Oct 22, 2015
from 01:00 PM to 02:30 PM
|Where||GR05, English Faculty|
|Contact Name||Prof. Wendy Bennett|
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On the properties of micro- and macro-structure of narratives: does bilingualism help?
Ianthi Maria Tsimpl
Narrative production requires the integration and planning of linguistic, cognitive and discourse resources and, as such, it is a demanding task. Narrative performance can be examined in terms of lexical and morphosyntactic properties (the microstructure level) as well as in terms of story structure and coherence, and the use of ‘internal state terms’ which are related to Theory of Mind categories (‘IST’ +ToM) and those related to predicates expressing perceptual and physiological predicated (‘IST’ –ToM). Usually, bilinguals are shown to lag behind language abilities compared to monolinguals, particularly with respect to vocabulary and grammar. It is possible, however, that properties of narratives which require contextual integration and coherence might show no or limited differences between bilingual and monolingual children due to the proposed ‘bilingual advantage’ on executive control functions. I will discuss two sets of data from bilingual children who appear to show a dissociation between micro- and macrostructure properties in narratives as well as an asymmetrical pattern when compared with monolingual age peers.
Cross-linguistic influences in the child versus the adult bilingual: evidence from motion expressions
Dr Henriëtte Hendriks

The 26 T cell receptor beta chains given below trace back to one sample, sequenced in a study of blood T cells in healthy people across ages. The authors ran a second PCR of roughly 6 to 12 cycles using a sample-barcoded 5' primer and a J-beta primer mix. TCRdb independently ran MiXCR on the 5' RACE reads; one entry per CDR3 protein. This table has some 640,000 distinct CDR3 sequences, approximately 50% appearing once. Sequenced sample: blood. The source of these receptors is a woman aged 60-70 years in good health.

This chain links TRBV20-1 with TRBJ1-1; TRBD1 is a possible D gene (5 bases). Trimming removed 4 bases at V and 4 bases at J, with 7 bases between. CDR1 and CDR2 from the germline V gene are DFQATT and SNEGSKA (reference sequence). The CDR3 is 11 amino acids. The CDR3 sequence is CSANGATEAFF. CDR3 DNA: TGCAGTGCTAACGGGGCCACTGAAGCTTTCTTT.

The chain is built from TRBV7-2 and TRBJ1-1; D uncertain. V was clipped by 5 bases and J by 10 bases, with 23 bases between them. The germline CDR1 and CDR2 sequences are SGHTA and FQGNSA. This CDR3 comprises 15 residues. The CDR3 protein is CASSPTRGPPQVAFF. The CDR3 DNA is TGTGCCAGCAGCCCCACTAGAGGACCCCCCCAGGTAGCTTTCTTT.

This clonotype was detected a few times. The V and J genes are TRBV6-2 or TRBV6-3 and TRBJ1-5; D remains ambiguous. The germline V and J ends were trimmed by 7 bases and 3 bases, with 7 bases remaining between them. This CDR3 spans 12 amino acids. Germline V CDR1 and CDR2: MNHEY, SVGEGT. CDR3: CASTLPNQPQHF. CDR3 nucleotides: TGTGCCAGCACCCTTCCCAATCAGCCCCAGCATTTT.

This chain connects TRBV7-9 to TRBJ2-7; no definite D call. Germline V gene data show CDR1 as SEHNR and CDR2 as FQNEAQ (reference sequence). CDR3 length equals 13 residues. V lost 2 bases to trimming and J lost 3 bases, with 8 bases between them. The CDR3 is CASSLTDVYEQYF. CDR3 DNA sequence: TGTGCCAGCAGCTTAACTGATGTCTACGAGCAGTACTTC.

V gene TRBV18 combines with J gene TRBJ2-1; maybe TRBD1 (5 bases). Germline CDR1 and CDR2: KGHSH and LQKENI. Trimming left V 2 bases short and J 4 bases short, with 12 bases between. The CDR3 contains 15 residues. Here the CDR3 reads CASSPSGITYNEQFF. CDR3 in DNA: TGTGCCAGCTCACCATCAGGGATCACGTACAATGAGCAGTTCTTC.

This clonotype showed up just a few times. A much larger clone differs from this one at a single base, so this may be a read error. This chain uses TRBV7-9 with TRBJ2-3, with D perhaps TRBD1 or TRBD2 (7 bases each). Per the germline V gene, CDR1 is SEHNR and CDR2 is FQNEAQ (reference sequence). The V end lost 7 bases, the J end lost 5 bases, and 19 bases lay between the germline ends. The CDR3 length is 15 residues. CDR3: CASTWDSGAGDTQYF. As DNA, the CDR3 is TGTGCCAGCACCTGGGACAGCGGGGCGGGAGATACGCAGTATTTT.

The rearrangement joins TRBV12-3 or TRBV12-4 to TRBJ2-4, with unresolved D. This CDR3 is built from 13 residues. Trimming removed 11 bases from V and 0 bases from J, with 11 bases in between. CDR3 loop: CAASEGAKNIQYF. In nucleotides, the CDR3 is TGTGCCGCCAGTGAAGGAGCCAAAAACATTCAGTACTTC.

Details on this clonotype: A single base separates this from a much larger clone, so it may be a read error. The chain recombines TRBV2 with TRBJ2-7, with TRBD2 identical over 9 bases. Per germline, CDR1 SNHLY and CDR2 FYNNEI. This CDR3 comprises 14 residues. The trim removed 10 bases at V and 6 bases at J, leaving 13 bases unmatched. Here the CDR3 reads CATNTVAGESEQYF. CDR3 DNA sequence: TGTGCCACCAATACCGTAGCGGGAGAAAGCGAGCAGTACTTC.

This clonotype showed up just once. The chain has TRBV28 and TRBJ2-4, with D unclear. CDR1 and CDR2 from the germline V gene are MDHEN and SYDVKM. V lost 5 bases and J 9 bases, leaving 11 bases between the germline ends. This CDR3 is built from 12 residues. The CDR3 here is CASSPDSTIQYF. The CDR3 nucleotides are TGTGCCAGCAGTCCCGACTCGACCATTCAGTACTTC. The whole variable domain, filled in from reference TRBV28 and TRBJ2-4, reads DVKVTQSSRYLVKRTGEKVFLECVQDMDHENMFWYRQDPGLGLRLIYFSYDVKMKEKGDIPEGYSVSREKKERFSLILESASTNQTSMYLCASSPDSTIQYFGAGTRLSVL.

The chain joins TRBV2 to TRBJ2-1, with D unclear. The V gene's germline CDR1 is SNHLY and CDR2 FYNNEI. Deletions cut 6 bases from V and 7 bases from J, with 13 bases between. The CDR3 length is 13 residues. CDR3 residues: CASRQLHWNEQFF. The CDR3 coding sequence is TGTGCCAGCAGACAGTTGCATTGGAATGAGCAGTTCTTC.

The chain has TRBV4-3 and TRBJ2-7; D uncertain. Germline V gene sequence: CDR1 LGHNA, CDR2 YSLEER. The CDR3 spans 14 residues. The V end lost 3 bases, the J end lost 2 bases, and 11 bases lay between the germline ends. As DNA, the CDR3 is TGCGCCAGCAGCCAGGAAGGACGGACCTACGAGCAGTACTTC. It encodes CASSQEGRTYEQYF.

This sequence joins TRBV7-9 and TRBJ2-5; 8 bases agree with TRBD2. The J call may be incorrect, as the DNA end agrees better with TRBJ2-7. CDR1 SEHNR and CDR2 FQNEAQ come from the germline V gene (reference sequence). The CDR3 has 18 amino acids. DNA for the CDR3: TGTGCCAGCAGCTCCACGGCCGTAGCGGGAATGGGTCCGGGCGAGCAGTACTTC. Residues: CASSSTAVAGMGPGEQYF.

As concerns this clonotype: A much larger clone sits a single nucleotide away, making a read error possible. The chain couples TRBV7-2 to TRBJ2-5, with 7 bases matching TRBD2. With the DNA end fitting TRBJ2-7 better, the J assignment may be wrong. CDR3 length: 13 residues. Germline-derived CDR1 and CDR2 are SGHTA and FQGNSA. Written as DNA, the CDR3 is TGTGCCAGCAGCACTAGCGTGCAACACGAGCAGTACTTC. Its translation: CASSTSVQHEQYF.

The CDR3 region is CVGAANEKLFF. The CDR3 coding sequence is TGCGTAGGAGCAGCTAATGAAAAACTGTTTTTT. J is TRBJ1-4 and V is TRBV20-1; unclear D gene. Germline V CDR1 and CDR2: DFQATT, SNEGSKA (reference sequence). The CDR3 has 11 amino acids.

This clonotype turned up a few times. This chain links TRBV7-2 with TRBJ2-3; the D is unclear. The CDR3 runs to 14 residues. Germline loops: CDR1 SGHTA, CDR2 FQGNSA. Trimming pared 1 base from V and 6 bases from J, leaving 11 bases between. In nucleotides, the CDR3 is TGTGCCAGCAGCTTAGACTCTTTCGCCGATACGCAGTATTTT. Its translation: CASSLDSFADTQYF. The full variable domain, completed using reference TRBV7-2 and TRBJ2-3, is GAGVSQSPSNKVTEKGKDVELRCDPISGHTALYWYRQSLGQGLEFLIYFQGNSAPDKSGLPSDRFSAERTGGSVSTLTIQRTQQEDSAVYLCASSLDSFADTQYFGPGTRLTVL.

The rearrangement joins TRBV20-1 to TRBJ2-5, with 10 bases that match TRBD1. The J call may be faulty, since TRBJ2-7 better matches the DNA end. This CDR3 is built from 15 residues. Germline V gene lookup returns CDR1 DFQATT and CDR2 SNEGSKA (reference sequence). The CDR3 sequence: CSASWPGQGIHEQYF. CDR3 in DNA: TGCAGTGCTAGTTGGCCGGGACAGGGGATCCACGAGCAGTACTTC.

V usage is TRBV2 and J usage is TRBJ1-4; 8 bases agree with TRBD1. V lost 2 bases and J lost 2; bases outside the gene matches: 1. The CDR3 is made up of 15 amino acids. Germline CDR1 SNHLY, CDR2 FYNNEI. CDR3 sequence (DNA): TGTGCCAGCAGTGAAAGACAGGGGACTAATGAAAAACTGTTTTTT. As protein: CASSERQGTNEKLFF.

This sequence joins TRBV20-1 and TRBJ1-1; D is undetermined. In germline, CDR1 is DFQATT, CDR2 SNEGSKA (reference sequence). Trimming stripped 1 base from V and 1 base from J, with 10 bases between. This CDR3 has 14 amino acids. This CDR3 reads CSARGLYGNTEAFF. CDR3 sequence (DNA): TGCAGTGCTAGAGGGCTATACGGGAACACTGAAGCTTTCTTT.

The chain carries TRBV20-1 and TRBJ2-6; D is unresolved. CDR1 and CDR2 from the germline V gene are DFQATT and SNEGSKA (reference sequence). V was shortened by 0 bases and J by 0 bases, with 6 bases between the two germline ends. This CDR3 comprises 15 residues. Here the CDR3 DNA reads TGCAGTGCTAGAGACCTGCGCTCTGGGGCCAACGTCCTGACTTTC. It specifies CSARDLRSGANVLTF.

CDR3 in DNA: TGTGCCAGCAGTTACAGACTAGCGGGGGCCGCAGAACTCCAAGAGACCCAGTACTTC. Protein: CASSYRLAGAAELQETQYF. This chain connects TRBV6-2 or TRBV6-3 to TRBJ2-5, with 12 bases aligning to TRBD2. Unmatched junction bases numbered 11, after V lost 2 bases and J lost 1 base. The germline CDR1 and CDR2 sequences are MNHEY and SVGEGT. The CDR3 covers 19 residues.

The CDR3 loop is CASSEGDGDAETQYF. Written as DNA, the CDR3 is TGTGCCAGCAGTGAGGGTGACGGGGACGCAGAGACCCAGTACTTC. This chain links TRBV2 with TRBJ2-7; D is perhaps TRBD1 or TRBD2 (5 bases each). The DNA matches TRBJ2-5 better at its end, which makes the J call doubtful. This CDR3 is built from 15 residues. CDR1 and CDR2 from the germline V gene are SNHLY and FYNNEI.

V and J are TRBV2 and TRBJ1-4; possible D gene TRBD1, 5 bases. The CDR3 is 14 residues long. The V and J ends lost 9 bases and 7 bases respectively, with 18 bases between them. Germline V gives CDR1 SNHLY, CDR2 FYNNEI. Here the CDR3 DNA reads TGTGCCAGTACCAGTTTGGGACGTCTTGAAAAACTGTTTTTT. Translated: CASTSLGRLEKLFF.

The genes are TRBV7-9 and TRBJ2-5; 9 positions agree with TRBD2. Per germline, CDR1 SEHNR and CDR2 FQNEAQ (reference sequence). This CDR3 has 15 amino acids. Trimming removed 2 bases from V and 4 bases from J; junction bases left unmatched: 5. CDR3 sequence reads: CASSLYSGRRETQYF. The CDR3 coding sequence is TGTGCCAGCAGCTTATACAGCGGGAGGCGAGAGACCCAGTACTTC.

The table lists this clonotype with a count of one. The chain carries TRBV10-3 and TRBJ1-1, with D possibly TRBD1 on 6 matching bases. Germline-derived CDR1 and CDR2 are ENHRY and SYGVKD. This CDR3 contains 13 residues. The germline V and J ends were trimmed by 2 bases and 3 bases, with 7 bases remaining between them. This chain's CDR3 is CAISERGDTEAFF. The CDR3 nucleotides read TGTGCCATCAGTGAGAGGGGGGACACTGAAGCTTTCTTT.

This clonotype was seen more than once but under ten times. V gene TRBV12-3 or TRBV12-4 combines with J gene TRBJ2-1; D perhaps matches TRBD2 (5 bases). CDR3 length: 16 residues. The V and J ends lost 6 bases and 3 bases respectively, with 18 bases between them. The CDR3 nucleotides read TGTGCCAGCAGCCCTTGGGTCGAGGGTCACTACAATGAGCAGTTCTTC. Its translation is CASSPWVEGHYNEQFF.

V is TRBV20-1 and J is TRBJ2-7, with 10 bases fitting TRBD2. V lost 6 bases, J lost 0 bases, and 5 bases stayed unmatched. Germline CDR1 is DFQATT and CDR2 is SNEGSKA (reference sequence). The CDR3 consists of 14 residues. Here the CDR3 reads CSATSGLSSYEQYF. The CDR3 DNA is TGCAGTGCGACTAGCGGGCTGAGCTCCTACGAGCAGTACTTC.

Research on adult second language acquisition often focusses on those linguistic expressions that are non-target-like, and often asks the question if this type of learner is capable of becoming more like a so-called “native speaker”, or if (s)he will always be hampered by the first language and or the age of onset of acquisition. Similarly, there is a further assumption that the language of child simultaneous bilinguals will not show such non target-like expressions. In this paper, I will present some data addressing the above issue, by comparing child bilingual and adult L2 learner expressions of motion events.
Participants were presented with short video clips showing caused motion events, and were asked to tell a naïve listener “what happened”? It will be shown that both child bilinguals and adult learners use some non-target-like expressions, even though the frequency of cross-linguistic influence of this type is higher in the adult learners than in the child bilinguals. The bilingual data will also be compared to child and adult native speaker data, to indicate that in our increasingly multi-lingual world (and our awareness of it) distinctions between traditional categories as native speaker – simultaneous bilingual – L2 learner are perhaps less clear-cut than previously proposed.